Syndactyly surgery aims to separate the middle and ring fingers, remove the extra bones, and reconstruct the skin to provide a long term good outcome.  We hope to avoid skin creep or scarring from causing problems with the skin- specific skin incisions are chosen for this purpose.  Finally, we want the appearance to be as close to 'normal' as possible.

In this case, we performed a syndactyly reconstruction with a skin graft substitute, a dermal substitute called hyalomatrix.  This avoids the need for skin grafting.  These pictures show a nice reconstruction near the hand (the commissure).  The sides of the nails (the lateral nail fold) are also not quite perfect despite efforts to perfectly reconstruct that skin (we have to create that tissue).  The scars are slightly prominent at 4 months after surgery but we expect that will improve with time.  Finally, the hand looks great from the palm view with nice web space and alignment.  The xrays also show a nice separation and bony appearance.

Hand after reconstruction of complex central polysyndactyly

Hand after reconstruction of complex central polysyndactyly

Xray after reconstruction of complex central polysyndactyly

Hand after reconstruction of complex central polysyndactyly

We will continue to follow this patient until growth is done.  This will help early identification of any skin tightness or creep of tissues which may occur.  But, function should be excellent and the appearance should continue to get better over time.

Charles A. Goldfarb, MD              
My Bio at Washington University     

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Sunday, March 1, 2020

Two different thumb birth differences

The thumb is our most important digit.  In the adult, we estimate that it affects about 40% of hand function.  So, a thumb that is not fully or normally developed may really affect our abilities- whether that be strength, motion, dexterity, etc.  I have written a number of posts (See HERE) about the thumb but thought I would share a few pictures and xrays of two patients with different thumbs.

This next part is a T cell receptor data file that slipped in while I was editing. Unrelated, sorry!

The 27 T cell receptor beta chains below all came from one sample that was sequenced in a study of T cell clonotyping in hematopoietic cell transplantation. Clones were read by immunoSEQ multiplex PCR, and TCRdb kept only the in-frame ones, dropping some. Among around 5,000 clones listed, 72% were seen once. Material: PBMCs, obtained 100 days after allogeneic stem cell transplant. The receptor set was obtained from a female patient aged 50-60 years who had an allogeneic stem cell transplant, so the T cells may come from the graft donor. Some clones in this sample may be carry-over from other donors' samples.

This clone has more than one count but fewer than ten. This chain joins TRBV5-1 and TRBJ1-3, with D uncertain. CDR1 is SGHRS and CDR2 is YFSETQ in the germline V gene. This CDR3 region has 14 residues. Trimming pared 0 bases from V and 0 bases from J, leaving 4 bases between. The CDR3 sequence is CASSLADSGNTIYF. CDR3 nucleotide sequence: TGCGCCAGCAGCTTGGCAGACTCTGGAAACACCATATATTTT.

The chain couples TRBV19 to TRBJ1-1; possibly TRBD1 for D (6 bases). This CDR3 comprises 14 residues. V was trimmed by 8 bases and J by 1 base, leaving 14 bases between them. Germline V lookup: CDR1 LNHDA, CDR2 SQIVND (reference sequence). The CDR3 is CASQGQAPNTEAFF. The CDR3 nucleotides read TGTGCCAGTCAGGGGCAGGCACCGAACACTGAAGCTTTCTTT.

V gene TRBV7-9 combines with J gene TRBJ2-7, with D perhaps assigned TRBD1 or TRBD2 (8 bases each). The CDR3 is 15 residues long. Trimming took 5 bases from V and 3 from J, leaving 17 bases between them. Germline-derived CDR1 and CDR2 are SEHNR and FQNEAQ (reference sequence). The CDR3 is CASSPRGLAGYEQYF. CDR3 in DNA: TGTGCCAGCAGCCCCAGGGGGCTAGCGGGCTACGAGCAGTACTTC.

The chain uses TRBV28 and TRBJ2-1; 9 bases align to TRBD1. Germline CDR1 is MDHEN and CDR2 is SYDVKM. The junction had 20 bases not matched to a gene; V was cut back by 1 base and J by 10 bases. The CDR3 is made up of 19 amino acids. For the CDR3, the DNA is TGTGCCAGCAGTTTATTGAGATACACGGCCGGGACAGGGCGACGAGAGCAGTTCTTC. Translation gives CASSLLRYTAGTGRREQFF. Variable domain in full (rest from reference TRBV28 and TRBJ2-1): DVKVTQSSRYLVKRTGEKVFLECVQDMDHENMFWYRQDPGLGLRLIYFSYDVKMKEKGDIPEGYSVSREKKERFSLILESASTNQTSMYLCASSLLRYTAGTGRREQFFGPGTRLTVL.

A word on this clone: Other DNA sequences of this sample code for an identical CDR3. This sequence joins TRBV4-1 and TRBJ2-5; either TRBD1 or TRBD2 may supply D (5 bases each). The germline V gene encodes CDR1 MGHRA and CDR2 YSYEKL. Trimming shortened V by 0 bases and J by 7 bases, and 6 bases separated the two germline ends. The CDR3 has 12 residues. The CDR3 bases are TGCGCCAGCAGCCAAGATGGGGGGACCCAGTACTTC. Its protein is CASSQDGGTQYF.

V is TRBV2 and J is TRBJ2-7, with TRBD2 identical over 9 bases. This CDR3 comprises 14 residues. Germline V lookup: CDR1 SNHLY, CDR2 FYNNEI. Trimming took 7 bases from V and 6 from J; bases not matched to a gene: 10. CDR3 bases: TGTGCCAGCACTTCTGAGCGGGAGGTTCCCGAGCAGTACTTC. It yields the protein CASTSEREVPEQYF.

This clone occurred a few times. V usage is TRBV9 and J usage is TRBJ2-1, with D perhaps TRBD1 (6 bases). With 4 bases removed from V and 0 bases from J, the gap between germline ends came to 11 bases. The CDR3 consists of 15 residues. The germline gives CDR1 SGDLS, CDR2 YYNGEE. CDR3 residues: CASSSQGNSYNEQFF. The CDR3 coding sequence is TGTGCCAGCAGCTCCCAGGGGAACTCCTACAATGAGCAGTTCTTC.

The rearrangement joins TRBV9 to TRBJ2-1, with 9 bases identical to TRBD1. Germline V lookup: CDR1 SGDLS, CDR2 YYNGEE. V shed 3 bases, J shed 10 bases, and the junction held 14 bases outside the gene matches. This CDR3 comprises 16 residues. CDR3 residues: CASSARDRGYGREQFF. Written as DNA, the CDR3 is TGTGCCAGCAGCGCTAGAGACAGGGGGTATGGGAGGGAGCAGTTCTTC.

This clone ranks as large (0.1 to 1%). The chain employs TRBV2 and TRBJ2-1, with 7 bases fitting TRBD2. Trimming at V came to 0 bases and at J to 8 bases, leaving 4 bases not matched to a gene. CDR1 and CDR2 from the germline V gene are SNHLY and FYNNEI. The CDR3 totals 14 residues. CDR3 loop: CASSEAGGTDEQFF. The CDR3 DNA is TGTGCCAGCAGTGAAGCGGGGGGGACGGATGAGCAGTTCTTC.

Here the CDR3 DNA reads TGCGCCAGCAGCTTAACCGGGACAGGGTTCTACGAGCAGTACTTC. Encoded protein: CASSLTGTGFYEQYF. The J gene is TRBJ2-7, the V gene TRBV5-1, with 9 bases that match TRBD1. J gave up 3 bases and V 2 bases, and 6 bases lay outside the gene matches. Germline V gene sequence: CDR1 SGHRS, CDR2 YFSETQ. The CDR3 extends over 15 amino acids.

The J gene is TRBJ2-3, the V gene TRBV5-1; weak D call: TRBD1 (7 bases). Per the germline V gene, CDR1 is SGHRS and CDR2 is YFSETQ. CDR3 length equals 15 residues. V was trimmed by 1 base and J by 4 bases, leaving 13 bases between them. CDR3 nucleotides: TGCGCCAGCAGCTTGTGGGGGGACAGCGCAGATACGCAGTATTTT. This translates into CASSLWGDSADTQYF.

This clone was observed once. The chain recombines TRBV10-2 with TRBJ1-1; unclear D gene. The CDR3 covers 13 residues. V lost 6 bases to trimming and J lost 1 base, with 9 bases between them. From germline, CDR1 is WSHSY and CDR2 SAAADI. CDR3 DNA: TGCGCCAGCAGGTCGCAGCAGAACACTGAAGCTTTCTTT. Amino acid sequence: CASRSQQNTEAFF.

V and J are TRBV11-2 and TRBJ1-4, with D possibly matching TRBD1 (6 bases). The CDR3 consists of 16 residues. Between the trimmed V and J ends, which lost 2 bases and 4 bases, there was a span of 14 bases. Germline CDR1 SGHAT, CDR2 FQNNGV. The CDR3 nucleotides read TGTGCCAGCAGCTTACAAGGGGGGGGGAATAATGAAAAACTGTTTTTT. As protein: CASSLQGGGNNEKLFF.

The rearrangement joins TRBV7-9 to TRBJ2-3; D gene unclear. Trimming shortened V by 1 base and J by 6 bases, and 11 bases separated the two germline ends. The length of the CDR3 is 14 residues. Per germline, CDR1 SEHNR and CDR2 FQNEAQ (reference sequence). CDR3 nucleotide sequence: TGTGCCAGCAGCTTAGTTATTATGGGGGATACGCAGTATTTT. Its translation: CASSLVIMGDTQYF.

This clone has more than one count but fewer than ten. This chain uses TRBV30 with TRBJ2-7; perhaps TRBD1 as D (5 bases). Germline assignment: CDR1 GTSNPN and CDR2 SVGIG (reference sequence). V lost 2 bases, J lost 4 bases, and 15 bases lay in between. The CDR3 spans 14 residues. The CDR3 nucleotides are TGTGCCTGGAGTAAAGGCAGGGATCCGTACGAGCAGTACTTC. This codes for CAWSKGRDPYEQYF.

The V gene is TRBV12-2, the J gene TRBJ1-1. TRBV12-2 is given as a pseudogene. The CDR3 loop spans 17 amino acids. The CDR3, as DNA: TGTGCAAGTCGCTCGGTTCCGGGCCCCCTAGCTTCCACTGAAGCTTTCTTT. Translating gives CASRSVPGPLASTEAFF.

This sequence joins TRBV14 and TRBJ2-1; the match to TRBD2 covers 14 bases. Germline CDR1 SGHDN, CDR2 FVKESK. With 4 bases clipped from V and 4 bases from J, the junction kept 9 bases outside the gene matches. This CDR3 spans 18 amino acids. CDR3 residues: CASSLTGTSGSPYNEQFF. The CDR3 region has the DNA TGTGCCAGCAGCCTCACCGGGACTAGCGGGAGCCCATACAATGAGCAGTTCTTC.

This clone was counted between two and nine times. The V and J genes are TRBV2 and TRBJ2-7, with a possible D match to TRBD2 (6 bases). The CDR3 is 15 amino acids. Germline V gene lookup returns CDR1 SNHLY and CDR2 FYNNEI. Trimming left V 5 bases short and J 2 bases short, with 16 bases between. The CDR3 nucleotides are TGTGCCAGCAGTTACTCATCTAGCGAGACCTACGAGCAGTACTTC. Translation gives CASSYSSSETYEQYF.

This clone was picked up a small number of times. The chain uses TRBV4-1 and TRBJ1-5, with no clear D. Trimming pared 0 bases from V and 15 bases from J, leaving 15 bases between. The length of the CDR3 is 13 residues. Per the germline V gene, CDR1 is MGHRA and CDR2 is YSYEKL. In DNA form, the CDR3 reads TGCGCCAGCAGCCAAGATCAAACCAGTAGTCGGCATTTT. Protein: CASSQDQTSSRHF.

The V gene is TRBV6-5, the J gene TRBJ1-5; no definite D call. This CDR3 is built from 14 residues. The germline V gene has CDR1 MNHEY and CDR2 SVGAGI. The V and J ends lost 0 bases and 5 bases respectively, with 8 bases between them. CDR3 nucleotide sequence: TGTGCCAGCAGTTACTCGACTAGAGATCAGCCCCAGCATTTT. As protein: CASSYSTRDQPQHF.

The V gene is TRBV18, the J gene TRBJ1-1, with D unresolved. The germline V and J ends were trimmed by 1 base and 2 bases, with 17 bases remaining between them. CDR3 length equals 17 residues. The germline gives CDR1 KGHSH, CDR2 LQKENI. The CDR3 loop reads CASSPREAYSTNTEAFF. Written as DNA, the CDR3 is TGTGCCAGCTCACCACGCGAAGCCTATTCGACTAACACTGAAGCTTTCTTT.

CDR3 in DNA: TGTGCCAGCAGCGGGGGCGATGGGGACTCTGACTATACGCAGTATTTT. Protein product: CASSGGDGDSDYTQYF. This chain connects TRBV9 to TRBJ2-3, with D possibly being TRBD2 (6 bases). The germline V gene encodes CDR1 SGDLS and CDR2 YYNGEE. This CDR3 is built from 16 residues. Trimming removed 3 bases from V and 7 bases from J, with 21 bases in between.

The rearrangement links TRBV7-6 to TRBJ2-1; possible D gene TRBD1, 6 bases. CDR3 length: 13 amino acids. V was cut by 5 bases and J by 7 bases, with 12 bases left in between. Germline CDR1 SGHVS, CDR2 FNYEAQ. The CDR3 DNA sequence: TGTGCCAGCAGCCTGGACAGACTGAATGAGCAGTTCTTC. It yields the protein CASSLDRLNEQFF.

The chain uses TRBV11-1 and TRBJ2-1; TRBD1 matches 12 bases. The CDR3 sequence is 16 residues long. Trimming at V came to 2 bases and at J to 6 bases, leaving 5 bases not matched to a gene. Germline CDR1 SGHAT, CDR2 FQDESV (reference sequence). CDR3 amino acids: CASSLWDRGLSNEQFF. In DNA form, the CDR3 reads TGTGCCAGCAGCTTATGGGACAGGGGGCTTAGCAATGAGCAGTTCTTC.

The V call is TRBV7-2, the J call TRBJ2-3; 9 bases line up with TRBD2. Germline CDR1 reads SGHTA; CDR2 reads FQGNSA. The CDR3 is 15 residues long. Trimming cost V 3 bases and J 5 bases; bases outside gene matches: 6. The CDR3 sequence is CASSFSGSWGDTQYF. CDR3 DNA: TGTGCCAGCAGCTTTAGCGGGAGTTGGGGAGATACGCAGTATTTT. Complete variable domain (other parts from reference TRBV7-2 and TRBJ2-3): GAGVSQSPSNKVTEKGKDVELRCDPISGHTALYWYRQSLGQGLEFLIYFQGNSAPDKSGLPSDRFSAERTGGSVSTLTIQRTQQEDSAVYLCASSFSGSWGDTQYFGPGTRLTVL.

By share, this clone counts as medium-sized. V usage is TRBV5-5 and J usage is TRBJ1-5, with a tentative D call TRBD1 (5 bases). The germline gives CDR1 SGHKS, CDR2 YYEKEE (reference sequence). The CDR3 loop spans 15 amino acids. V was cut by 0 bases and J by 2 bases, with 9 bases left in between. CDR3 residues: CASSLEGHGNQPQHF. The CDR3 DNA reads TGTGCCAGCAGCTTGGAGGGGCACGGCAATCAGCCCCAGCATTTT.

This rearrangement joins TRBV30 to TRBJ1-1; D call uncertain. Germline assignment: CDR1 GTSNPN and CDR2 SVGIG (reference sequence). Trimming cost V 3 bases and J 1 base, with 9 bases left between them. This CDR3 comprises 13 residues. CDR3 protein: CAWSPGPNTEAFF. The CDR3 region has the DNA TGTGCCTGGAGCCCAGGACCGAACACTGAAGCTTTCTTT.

The first patient has an extra thumb.  These come in a number of different patterns.  In this case, the extra thumb is smaller and less functional than the normal thumb.  The more normal thumb is still smaller than the opposite side but has good structure and tendons. 

Thumb polydactyly (extra thumb).  The outer thumb is not normal.
Thumb polydactyly
Surgery entails removal of the extra, outer thumb and reconstruction of the main thumb.  While it is not completely normal, it should function at a high level.  The pin stays in 5-6 weeks with a cast.  Then the cast is removed, the pin is removed and therapy is begun.

Thumb polydactyly after reconstruction with excision of extra thumb, ligament reconstruction, and pinning.

Thumb polydactyly after reconstruction with excision of extra thumb, ligament reconstruction, and pinning.

The other case is an extra bone within the normal thumb.  The thumb is different than the fingers.  The fingers have 3 bones, three phalanges.  The thumb normally only has two.  A triphalangeal thumb is more like a finger with 3 bones.  Sometimes it otherwise seems like a thumb and sometimes it can rest like a finger.  With an extra bone, the thumb is longer and may be more deviated (the extra bone is often not normally shaped).  It also bends and functions differently.  We often (but not always) consider surgery for these patients. 
Triphalangeal thumb.  Note some deformity, angulation

Triphalangeal thumb x-ray. See the small bone in the middle of the two other bones.  

We removed the middle bone, reconstructed the supporting ligaments, and adjusted the tension on the tendons.  This patient should also do well with a strong, aligned thumb for the future.  Sometime motion takes time to recover but most patients have a highly functional thumb after this surgery.

Triphalangeal thumb after excision of the abnormal bone.

The patient's other side.  More deformity with the triphalangeal thumb due to the triangular shaped bone.

These are just two examples of birth differences of the thumb.  Both of these patients should do well over the long term with strong, stable, well aligned thumbs.

Charles A. Goldfarb, MD              
My Bio at Washington University